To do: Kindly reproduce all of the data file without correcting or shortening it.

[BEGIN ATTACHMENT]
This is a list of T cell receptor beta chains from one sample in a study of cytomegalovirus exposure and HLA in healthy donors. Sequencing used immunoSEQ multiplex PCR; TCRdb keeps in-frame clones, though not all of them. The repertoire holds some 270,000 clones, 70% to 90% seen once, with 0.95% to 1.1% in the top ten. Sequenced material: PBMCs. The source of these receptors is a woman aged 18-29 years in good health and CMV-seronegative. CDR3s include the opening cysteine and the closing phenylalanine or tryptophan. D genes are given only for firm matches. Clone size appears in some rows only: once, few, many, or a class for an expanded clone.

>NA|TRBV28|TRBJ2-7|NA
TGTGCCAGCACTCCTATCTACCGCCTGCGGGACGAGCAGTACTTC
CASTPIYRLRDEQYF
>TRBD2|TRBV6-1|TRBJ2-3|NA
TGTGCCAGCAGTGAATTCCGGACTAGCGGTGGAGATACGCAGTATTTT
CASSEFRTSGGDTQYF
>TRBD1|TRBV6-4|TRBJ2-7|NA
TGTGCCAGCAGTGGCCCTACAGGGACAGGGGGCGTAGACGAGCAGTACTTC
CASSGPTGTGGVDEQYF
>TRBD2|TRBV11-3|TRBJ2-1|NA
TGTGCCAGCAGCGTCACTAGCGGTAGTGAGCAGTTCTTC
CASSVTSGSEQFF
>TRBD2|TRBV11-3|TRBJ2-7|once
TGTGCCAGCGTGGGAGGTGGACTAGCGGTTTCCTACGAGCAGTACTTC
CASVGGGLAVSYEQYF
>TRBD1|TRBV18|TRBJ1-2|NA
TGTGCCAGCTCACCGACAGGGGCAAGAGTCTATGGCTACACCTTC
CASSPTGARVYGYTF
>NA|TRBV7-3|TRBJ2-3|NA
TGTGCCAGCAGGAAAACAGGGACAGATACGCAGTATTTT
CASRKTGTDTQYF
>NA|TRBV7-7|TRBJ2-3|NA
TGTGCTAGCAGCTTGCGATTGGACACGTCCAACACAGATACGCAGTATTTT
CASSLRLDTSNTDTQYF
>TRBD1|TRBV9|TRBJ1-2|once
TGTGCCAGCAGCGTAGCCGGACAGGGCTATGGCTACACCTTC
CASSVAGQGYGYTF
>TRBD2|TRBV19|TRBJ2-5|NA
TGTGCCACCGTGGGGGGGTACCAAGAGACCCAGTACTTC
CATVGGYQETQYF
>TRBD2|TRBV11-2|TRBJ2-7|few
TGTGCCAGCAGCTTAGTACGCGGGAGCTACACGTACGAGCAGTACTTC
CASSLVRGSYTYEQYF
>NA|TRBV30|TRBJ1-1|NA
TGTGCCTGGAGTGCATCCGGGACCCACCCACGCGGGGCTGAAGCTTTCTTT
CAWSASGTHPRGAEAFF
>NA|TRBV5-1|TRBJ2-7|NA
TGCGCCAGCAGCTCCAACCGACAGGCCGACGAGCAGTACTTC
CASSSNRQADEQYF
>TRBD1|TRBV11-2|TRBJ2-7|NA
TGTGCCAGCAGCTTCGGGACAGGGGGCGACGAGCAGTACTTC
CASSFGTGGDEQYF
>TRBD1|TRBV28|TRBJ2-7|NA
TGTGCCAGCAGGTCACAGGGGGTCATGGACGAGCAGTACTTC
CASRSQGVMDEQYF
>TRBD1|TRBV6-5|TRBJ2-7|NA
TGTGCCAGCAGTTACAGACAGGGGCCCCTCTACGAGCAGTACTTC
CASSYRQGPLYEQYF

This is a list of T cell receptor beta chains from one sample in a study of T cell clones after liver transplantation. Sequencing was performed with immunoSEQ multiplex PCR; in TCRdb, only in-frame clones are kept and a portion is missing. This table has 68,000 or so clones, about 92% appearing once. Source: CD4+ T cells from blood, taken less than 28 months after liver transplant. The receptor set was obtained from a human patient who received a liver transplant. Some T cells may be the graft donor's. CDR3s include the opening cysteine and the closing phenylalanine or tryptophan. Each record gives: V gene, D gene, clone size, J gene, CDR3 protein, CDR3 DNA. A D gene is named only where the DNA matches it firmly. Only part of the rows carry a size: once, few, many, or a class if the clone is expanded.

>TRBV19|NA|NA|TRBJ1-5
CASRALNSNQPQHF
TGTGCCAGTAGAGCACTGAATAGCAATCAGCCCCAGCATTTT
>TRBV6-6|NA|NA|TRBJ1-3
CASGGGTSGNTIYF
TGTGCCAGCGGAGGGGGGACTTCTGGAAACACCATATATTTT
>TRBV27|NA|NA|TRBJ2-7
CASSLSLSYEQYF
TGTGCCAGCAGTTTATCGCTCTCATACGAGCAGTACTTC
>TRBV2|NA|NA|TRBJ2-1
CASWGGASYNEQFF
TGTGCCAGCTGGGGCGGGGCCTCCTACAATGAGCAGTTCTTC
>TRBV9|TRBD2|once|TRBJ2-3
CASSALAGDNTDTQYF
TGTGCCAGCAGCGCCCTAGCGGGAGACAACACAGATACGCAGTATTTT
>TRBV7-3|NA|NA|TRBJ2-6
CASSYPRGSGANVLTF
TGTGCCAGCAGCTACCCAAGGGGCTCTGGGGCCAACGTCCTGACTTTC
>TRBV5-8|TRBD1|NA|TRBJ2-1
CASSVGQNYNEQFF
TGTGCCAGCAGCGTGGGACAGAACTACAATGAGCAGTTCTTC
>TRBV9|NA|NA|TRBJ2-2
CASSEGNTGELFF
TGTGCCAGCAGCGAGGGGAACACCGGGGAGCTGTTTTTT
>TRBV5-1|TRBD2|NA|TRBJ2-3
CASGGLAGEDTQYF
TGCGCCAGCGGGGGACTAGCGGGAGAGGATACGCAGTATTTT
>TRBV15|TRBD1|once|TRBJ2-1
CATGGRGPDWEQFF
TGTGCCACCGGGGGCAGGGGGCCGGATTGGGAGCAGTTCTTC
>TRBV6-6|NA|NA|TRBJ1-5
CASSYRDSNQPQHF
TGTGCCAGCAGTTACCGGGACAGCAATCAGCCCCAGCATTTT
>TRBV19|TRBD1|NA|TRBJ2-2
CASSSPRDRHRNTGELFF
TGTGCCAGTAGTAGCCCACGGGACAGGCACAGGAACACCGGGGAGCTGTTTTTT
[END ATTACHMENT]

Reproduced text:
This is a list of T cell receptor beta chains from one sample in a study of cytomegalovirus exposure and HLA in healthy donors. Sequencing used immunoSEQ multiplex PCR; TCRdb keeps in-frame clones, though not all of them. The repertoire holds some 270,000 clones, 70% to 90% seen once, with 0.95% to 1.1% in the top ten. Sequenced material: PBMCs. The source of these receptors is a woman aged 18-29 years in good health and CMV-seronegative. CDR3s include the opening cysteine and the closing phenylalanine or tryptophan. D genes are given only for firm matches. Clone size appears in some rows only: once, few, many, or a class for an expanded clone.

>NA|TRBV28|TRBJ2-7|NA
TGTGCCAGCACTCCTATCTACCGCCTGCGGGACGAGCAGTACTTC
CASTPIYRLRDEQYF
>TRBD2|TRBV6-1|TRBJ2-3|NA
TGTGCCAGCAGTGAATTCCGGACTAGCGGTGGAGATACGCAGTATTTT
CASSEFRTSGGDTQYF
>TRBD1|TRBV6-4|TRBJ2-7|NA
TGTGCCAGCAGTGGCCCTACAGGGACAGGGGGCGTAGACGAGCAGTACTTC
CASSGPTGTGGVDEQYF
>TRBD2|TRBV11-3|TRBJ2-1|NA
TGTGCCAGCAGCGTCACTAGCGGTAGTGAGCAGTTCTTC
CASSVTSGSEQFF
>TRBD2|TRBV11-3|TRBJ2-7|once
TGTGCCAGCGTGGGAGGTGGACTAGCGGTTTCCTACGAGCAGTACTTC
CASVGGGLAVSYEQYF
>TRBD1|TRBV18|TRBJ1-2|NA
TGTGCCAGCTCACCGACAGGGGCAAGAGTCTATGGCTACACCTTC
CASSPTGARVYGYTF
>NA|TRBV7-3|TRBJ2-3|NA
TGTGCCAGCAGGAAAACAGGGACAGATACGCAGTATTTT
CASRKTGTDTQYF
>NA|TRBV7-7|TRBJ2-3|NA
TGTGCTAGCAGCTTGCGATTGGACACGTCCAACACAGATACGCAGTATTTT
CASSLRLDTSNTDTQYF
>TRBD1|TRBV9|TRBJ1-2|once
TGTGCCAGCAGCGTAGCCGGACAGGGCTATGGCTACACCTTC
CASSVAGQGYGYTF
>TRBD2|TRBV19|TRBJ2-5|NA
TGTGCCACCGTGGGGGGGTACCAAGAGACCCAGTACTTC
CATVGGYQETQYF
>TRBD2|TRBV11-2|TRBJ2-7|few
TGTGCCAGCAGCTTAGTACGCGGGAGCTACACGTACGAGCAGTACTTC
CASSLVRGSYTYEQYF
>NA|TRBV30|TRBJ1-1|NA
TGTGCCTGGAGTGCATCCGGGACCCACCCACGCGGGGCTGAAGCTTTCTTT
CAWSASGTHPRGAEAFF
>NA|TRBV5-1|TRBJ2-7|NA
TGCGCCAGCAGCTCCAACCGACAGGCCGACGAGCAGTACTTC
CASSSNRQADEQYF
>TRBD1|TRBV11-2|TRBJ2-7|NA
TGTGCCAGCAGCTTCGGGACAGGGGGCGACGAGCAGTACTTC
CASSFGTGGDEQYF
>TRBD1|TRBV28|TRBJ2-7|NA
TGTGCCAGCAGGTCACAGGGGGTCATGGACGAGCAGTACTTC
CASRSQGVMDEQYF
>TRBD1|TRBV6-5|TRBJ2-7|NA
TGTGCCAGCAGTTACAGACAGGGGCCCCTCTACGAGCAGTACTTC
CASSYRQGPLYEQYF

This is a list of T cell receptor beta chains from one sample in a study of T cell clones after liver transplantation. Sequencing was performed with immunoSEQ multiplex PCR; in TCRdb, only in-frame clones are kept and a portion is missing. This table has 68,000 or so clones, about 92% appearing once. Source: CD4+ T cells from blood, taken less than 28 months after liver transplant. The receptor set was obtained from a human patient who received a liver transplant. Some T cells may be the graft donor's. CDR3s include the opening cysteine and the closing phenylalanine or tryptophan. Each record gives: V gene, D gene, clone size, J gene, CDR3 protein, CDR3 DNA. A D gene is named only where the DNA matches it firmly. Only part of the rows carry a size: once, few, many, or a class if the clone is expanded.

>TRBV19|NA|NA|TRBJ1-5
CASRALNSNQPQHF
TGTGCCAGTAGAGCACTGAATAGCAATCAGCCCCAGCATTTT
>TRBV6-6|NA|NA|TRBJ1-3
CASGGGTSGNTIYF
TGTGCCAGCGGAGGGGGGACTTCTGGAAACACCATATATTTT
>TRBV27|NA|NA|TRBJ2-7
CASSLSLSYEQYF
TGTGCCAGCAGTTTATCGCTCTCATACGAGCAGTACTTC
>TRBV2|NA|NA|TRBJ2-1
CASWGGASYNEQFF
TGTGCCAGCTGGGGCGGGGCCTCCTACAATGAGCAGTTCTTC
>TRBV9|TRBD2|once|TRBJ2-3
CASSALAGDNTDTQYF
TGTGCCAGCAGCGCCCTAGCGGGAGACAACACAGATACGCAGTATTTT
>TRBV7-3|NA|NA|TRBJ2-6
CASSYPRGSGANVLTF
TGTGCCAGCAGCTACCCAAGGGGCTCTGGGGCCAACGTCCTGACTTTC
>TRBV5-8|TRBD1|NA|TRBJ2-1
CASSVGQNYNEQFF
TGTGCCAGCAGCGTGGGACAGAACTACAATGAGCAGTTCTTC
>TRBV9|NA|NA|TRBJ2-2
CASSEGNTGELFF
TGTGCCAGCAGCGAGGGGAACACCGGGGAGCTGTTTTTT
>TRBV5-1|TRBD2|NA|TRBJ2-3
CASGGLAGEDTQYF
TGCGCCAGCGGGGGACTAGCGGGAGAGGATACGCAGTATTTT
>TRBV15|TRBD1|once|TRBJ2-1
CATGGRGPDWEQFF
TGTGCCACCGGGGGCAGGGGGCCGGATTGGGAGCAGTTCTTC
>TRBV6-6|NA|NA|TRBJ1-5
CASSYRDSNQPQHF
TGTGCCAGCAGTTACCGGGACAGCAATCAGCCCCAGCATTTT
>TRBV19|TRBD1|NA|TRBJ2-2
CASSSPRDRHRNTGELFF
TGTGCCAGTAGTAGCCCACGGGACAGGCACAGGAACACCGGGGAGCTGTTTTTT